I'm writing about Lent again, even though... I was at an Ash Wednesday service yesterday and the priest reminded me of this ancient (but still valid) chestnut that Jesus said in the Bible:
"When you fast, do not look somber as the hypocrites do, for they disfigure their faces to show men they are fasting. I tell you the truth, they have received their reward in full. But when you fast, put oil on your head and wash your face, so that it will not be obvious to men that you are fasting, but only to your Father, who is unseen; and your Father, who sees what is done in secret, will reward you." (Matthew 6)
So... should I not be talking about giving up stuff for Lent? I don't know. This is a blog about trying to live an authentic Christian life, so... and I tell you guys about everything else... I don't know... maybe you don't care...? Here goes anyway...!
I've just read this book called, A Year of Biblical Womanhood by Rachel Held Evans. It's about this sort of hipstery Christian woman who spent a year doing things the Bible tells women to do like camping out in a tent during her period, calling her husband Master and dressing modestly. At first when I read about this book in a newspaper wire story, I thought it sounded kinda gimmicky, but after reading it, I had a large change of heart.
She didn't do all these things concurrently; she spent each month focusing on a different virtue like domesticity, obedience, valor, silence... did she find out what it was actually like to be one of those women in the Bible? Sleeping in a tent once for a few of nights in the suburban Tennessee was probably not in any way similar to doing it month after month in ancient Palestine... added to all the other womanly duties and virtues espoused by the Bible.
That said, I'm thinking it was NOT a pointless exercise. Because that's what it was... an exercise. Like a spiritual discipline. These kind of ceremonial things are just shadows... things that point to the real thing. Dig this from Colossians: "Therefore do not let anyone judge you by what you eat or drink, or with regard to a religious festival, a New Moon celebration or a Sabbath day. These are a shadow of the things that were to come; the reality, however, is found in Christ." So, while there's no way any modern woman could know what it was like for those gals. But for a whole year, Evans was brought closer to God through the constant awareness brought about by these ... um... interesting... lifestyle changes.
If I understand correctly (and I may not) the idea of Lent is to prepare the believer for Easter through prayer, penance, repentance, almsgiving, and self-denial. (Wikipedia) I guess what we most focus on these days is self-denial... although, maybe what we deny ourselves can be tied into our penance and repentance (I'm not sure what the difference between these two things is.)
The reason I'm not giving up Facebook.
For instance, if you had realized that you were much too fond of your daily Snickers bar, you could give that up. Or if you spend way too much time on Facebook at the expense of your family and work, you could stay off it for the six weeks of Lent. You know, to actually acknowledge the error of your ways.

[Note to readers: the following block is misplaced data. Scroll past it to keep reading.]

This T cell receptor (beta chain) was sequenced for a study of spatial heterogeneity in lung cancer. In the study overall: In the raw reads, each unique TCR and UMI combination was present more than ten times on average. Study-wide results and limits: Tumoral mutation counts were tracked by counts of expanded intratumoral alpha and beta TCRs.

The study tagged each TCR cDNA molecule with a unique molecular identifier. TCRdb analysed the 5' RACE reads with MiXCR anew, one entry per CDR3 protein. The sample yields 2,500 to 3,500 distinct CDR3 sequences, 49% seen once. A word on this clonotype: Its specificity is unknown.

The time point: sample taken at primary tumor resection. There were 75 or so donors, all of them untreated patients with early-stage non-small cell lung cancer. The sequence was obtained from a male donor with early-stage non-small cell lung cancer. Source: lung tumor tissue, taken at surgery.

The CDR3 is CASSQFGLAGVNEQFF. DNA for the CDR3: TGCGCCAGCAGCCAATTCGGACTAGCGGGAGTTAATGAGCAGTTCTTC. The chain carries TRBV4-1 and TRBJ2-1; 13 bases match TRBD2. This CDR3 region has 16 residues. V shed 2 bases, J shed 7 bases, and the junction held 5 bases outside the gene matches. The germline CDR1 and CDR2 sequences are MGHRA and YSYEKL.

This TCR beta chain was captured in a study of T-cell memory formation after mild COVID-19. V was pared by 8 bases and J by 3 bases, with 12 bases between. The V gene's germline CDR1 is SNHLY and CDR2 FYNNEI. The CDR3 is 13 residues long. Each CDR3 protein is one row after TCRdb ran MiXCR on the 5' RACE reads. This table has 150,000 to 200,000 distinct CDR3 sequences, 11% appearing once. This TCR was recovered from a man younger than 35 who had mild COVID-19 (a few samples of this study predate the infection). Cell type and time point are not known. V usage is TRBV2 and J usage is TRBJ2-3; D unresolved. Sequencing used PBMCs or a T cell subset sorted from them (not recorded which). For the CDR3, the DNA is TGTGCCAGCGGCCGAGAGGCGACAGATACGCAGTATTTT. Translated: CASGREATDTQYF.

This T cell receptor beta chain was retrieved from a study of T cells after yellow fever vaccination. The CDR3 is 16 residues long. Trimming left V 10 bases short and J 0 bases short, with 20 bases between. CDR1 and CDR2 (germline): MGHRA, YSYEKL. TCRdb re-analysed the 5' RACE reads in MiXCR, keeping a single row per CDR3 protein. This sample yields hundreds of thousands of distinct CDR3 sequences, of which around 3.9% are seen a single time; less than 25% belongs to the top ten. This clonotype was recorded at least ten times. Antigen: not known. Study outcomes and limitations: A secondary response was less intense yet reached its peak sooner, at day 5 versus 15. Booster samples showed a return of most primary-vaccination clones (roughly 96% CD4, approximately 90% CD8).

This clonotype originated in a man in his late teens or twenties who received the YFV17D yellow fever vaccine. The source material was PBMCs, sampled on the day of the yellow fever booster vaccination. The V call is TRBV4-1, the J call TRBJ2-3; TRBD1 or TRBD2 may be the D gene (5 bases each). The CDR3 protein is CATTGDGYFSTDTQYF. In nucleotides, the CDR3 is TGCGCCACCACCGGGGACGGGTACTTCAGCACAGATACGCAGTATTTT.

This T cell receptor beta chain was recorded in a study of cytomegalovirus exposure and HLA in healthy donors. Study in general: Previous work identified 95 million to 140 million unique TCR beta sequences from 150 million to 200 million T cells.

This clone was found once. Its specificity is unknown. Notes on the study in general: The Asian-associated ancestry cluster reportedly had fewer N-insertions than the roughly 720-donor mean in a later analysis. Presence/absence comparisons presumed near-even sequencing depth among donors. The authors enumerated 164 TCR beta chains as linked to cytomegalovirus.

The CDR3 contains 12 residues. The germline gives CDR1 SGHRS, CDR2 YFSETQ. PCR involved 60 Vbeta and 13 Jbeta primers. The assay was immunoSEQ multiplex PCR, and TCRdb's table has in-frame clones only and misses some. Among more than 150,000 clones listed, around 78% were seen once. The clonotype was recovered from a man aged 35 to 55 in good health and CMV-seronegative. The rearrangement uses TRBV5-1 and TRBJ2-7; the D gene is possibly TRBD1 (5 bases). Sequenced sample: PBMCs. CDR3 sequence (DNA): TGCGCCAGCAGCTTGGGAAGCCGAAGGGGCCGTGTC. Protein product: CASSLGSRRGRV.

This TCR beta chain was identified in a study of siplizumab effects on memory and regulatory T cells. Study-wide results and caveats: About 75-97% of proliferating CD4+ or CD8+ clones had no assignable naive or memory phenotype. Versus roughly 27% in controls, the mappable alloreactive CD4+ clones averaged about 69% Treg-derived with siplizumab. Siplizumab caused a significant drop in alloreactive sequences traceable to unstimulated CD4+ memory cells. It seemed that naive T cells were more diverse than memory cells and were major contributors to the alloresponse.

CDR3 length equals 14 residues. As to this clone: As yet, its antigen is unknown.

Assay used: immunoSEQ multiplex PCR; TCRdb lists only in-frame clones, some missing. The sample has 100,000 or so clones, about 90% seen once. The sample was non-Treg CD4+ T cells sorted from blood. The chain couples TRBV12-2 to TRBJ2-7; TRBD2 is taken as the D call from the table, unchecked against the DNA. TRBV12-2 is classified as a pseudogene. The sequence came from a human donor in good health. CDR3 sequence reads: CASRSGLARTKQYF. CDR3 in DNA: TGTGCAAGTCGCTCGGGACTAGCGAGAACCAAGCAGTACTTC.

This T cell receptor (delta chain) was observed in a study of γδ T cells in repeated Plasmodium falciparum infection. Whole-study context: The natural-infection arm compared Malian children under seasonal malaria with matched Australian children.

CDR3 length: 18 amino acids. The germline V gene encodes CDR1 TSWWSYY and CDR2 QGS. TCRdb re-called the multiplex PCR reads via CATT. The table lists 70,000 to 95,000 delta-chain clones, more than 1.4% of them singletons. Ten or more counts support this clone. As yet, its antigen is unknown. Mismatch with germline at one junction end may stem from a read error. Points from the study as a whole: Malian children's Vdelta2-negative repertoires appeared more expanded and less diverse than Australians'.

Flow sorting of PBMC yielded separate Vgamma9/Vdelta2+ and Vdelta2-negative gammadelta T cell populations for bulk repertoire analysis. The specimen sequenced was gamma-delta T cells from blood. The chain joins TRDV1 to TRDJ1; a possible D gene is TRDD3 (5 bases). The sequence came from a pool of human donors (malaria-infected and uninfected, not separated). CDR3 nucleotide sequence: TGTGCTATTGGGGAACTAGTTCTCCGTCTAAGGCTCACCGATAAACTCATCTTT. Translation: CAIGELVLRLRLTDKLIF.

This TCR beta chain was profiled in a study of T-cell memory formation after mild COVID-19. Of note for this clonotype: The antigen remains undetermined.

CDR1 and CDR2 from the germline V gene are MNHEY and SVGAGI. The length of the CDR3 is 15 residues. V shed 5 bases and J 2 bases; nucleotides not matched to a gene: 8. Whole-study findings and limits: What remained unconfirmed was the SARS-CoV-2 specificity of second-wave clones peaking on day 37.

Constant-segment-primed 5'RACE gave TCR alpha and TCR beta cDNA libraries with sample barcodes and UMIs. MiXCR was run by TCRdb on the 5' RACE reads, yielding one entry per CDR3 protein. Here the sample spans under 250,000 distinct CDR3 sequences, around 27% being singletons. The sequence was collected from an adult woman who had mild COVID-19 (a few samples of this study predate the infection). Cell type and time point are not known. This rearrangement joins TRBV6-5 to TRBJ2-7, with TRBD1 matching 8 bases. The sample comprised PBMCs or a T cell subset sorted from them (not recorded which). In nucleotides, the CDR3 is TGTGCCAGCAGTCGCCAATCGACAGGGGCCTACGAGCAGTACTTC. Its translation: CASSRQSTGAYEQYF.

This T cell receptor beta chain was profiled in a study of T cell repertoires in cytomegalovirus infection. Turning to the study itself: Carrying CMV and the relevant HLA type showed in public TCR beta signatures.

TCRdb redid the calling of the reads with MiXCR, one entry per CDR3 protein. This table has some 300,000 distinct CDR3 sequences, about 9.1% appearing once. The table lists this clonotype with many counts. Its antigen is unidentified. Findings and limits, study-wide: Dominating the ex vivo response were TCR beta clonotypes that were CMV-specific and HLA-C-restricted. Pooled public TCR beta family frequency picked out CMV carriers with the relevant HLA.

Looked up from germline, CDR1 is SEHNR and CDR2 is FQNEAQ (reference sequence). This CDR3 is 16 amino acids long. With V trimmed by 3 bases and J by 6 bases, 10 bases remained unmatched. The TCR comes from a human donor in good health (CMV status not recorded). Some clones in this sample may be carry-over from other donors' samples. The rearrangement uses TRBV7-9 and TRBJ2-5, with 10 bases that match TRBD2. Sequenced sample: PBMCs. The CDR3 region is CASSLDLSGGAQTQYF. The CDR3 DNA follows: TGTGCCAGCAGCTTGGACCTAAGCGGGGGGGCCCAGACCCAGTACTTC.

I actually planned to give up Facebooking, but then I realized that I had committed to help launch Start, the new book by Jon Acuff. I've never done one of these book launch things before, but I am told it involves copious use of social networking. So... in order to fulfill my obligation to him, I will have to forego this particular resolve. (Of course, I'm secretly going, "Whew!")
Which brings us to what I have actually resolved. Now, if I tell you, am I boasting like in the verses mentioned above by the priest at my son's school? I hope not. I mean, I imagine I will also be sharing with you my failures to keep this resolve... Because I've chosen one which I imagine will carry with it a rather steep learning curve: I'm giving up my own agenda.
Mom! Mom! Look!
Look at me!
You see, I happen to be the extra-tired mom of a highly communicative child. A child who wants to tell me everything, show me everything, engage with me constantly. And I, who long for my books, am deeply invested in my work and quite fond of my writing, tend to blank out when he tells me his imaginative stories involving playground wars, abandoned forts and Lego creations... put him off when he says, "Look, mom, look!" ... and otherwise avoid getting drawn in.
I'm a bad mom, right? Well, I can't be a good mom overnight, but for now, I can do this exercise. I'm going to try to listen when he talks, come look when he says "Look!" and give him my full attention when he seeks it. Within reason, of course... I mean, I do have work to do, dinners to cook and the like. But as much as I can, I'm going to be fully present for this sweet child God has placed under my care.
So now it's the second day of Lent and I have already failed. Nice. I expect to fail again and again over the next six weeks. But every time I fail, you know who I am reminded of? The One whose love never fails. Like Rachel Evans being reminded of God every time she looked in the mirror and saw her long messy hair, every time she said, "Yes, Master" to her husband... Each time I react with a huffy, "Not now! I'm trying to work!" I will be reminded of my imperfection and God's perfection. And His perfect grace.
So that's what I'm doing for Lent. You?